Russian-American author Dmitry Orlov discusses the new Trump presidency and what it may mean for the next stage of the Global Financial Crisis and the New Cold War. He also discusses his concerns regarding the threat of GMOs and Russia's recent prohibition on genetically engineered crops, which could lead to a global ban. Dmitry Orlov Website https://cluborlov.blogspot.com About Dmitry Orlov Dmitry Orlov is a Russian-American engineer and a writer on subjects related to "potential economic, ecological and political decline and collapse in the United States," something he has called “permanent crisis”. Orlov believes collapse will be the result of huge military budgets, government deficits, an unresponsive political system and declining oil production. Orlov was born in Leningrad (now Saint Petersburg) and moved to the United States at the age of 12. He has a BS in Computer Engineering and an MA in Applied Linguistics. He was an eyewitness to the collapse of the Soviet Union over several extended visits to his Russian homeland between the late 1980s and mid-1990s. In 2005 and 2006 Orlov wrote a number of articles comparing the collapse-preparedness of the U.S. and the Soviet Union published on small Peak Oil related sites. Orlov’s article "Closing the 'Collapse Gap': the USSR was better prepared for collapse than the US" was very popular at EnergyBulletin.Net. Orlov’s book Reinventing Collapse:The Soviet Example and American Prospects, published in 2008, further details his views. Discussing the book in 2009, in a piece in The New Yorker, Ben McGrath wrote that Orlov describes "superpower collapse soup" common to both the U.S. and the Soviet Union: “a severe shortfall in the production of crude oil, a worsening foreign-trade deficit, an oversized military budget, and crippling foreign debt.” Orlov told interviewer McGrath that in recent months financial professionals had begun to make up more of his audience, joining "back-to-the-land types," "peak oilers," and those sometimes derisively called “doomers”. In his review of the book, commentator Thom Hartmann writes that Orlov holds that the Soviet Union hit a “soft crash” because of centralized planning in: housing, agriculture, and transportation left an infrastructure private citizens could co-opt so that no one had to pay rent or go homeless and people showed up for work, even when they were not paid. He writes that Orlov believes the U.S. will have a hard crash, more like Germany’s Weimar Republic of the 1920s. Books https://www.amazon.com/Dmitry-Orlov/e/B001JSB23G/ref=sr_ntt_srch_lnk_1?qid=1478903123&sr=8-1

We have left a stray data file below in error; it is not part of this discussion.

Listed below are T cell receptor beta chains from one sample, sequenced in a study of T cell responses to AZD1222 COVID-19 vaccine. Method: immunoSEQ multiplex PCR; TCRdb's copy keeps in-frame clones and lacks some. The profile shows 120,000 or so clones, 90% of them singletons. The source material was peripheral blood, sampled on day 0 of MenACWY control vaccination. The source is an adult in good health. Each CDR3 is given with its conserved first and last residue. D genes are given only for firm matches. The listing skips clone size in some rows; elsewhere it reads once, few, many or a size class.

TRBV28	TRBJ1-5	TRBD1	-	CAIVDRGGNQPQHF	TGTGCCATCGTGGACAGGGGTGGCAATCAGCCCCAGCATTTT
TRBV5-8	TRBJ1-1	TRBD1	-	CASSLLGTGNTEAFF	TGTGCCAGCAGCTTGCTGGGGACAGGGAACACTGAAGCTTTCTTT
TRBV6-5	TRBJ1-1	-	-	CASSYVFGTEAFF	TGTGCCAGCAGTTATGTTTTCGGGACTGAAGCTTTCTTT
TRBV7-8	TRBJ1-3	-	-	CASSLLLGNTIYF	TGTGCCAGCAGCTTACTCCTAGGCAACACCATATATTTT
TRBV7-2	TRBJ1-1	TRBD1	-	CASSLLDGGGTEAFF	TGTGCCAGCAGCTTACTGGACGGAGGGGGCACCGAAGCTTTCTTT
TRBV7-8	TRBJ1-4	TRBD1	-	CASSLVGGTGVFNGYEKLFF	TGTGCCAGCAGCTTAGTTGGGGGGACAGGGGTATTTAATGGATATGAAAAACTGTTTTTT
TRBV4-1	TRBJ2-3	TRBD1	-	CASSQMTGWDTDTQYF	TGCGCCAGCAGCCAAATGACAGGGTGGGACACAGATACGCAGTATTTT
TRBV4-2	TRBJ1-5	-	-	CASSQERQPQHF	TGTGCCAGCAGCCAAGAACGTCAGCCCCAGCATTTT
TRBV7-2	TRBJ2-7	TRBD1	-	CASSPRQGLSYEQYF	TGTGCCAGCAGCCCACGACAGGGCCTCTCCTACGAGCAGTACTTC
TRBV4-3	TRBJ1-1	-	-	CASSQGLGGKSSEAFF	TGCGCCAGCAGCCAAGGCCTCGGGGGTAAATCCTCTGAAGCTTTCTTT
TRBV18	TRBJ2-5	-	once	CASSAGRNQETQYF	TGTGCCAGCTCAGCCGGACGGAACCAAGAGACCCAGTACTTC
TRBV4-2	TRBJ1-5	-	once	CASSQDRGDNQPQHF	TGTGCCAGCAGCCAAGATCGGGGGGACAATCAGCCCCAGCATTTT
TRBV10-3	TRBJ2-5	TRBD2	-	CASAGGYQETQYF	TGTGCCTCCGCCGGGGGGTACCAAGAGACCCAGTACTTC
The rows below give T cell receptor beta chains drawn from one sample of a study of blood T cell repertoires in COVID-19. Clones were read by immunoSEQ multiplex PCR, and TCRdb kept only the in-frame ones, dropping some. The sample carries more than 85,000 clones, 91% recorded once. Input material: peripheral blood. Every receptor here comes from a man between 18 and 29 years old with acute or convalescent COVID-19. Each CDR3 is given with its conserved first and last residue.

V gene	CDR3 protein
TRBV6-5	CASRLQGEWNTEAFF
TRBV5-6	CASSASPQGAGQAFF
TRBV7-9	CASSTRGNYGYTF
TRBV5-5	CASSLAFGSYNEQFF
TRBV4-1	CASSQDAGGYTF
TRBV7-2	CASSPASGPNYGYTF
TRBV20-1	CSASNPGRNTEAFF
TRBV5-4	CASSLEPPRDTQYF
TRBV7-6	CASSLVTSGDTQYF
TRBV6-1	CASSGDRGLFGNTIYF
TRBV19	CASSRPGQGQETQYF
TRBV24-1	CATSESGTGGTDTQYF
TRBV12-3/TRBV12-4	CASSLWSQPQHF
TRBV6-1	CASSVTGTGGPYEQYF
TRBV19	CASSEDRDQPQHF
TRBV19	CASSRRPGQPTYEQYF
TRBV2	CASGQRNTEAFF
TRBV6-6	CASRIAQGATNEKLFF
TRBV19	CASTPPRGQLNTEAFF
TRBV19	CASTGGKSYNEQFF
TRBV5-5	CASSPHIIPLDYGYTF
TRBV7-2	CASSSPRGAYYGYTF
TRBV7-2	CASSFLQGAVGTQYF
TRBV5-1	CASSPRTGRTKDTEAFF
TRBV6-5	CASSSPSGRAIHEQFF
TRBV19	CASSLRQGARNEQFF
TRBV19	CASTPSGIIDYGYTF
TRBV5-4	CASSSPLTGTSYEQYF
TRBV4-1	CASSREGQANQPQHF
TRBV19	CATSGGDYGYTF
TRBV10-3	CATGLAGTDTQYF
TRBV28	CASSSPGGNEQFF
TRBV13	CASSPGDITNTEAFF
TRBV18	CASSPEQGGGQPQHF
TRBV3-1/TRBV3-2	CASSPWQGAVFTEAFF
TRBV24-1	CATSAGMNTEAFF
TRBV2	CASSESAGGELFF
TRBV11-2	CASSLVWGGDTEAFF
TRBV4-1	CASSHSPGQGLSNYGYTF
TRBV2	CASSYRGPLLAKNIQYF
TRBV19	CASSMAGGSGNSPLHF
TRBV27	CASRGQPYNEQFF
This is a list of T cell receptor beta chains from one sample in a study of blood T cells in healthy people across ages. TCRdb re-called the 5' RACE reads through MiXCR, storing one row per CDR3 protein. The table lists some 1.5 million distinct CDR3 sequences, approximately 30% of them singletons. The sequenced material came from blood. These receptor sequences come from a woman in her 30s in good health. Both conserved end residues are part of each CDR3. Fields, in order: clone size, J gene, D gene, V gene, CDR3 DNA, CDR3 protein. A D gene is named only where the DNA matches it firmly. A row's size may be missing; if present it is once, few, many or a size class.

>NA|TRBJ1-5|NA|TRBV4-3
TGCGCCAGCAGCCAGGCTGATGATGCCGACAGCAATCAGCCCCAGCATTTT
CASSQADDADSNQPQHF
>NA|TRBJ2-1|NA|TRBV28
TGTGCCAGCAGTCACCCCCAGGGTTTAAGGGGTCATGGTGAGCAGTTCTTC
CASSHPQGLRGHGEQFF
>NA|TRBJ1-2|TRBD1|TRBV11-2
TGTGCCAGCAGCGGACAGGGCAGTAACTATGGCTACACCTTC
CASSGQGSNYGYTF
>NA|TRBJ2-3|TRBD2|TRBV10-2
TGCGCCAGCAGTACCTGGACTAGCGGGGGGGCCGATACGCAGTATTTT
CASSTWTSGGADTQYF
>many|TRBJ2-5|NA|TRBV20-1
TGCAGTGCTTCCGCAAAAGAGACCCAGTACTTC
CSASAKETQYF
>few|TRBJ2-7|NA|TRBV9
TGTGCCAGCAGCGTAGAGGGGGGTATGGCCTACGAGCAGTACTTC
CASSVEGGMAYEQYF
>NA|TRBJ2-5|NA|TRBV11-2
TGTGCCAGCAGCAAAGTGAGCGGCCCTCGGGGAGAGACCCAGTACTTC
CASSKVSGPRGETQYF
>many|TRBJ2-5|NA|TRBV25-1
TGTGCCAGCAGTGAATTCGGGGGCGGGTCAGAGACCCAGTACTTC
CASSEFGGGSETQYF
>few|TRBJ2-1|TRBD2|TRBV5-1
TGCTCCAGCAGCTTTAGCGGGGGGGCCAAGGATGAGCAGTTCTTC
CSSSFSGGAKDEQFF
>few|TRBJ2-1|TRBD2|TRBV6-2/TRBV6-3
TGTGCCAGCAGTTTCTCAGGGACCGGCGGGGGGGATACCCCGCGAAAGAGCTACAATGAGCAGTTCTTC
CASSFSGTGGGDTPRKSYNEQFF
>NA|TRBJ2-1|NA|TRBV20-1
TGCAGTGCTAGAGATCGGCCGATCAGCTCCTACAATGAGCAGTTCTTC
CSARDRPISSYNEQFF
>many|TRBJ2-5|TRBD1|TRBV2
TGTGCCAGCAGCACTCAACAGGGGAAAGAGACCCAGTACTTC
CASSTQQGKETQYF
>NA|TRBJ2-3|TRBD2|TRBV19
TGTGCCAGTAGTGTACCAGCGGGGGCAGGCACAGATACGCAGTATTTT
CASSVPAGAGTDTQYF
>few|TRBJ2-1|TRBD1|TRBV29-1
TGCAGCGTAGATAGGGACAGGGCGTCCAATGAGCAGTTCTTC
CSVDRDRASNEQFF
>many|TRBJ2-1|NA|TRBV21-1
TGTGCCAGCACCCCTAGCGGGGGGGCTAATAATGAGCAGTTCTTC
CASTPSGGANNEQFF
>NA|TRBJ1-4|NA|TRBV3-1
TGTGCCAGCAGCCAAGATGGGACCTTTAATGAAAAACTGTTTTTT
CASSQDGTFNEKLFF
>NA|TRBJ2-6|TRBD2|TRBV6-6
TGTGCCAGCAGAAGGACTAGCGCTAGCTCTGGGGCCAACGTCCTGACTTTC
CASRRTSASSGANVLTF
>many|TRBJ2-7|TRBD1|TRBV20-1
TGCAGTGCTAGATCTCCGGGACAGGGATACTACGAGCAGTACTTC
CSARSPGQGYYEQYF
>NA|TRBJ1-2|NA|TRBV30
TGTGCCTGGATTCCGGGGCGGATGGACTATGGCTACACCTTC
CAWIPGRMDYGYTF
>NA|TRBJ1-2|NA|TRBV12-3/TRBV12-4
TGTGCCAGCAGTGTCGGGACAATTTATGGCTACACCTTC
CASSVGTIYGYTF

Views: 21476 Geopolitics & Empire
Careers in development economics III
This movie provides my personal reflections on preparing for, entering into, and developing a career in development economics. More information and the handout associated with this seminar is available at http://www.ucl.ac.uk/~uctpdro/teaching.html#economist
Views: 1200 Daniel Rogger
China in the World With Kevin Rudd and Orville Schell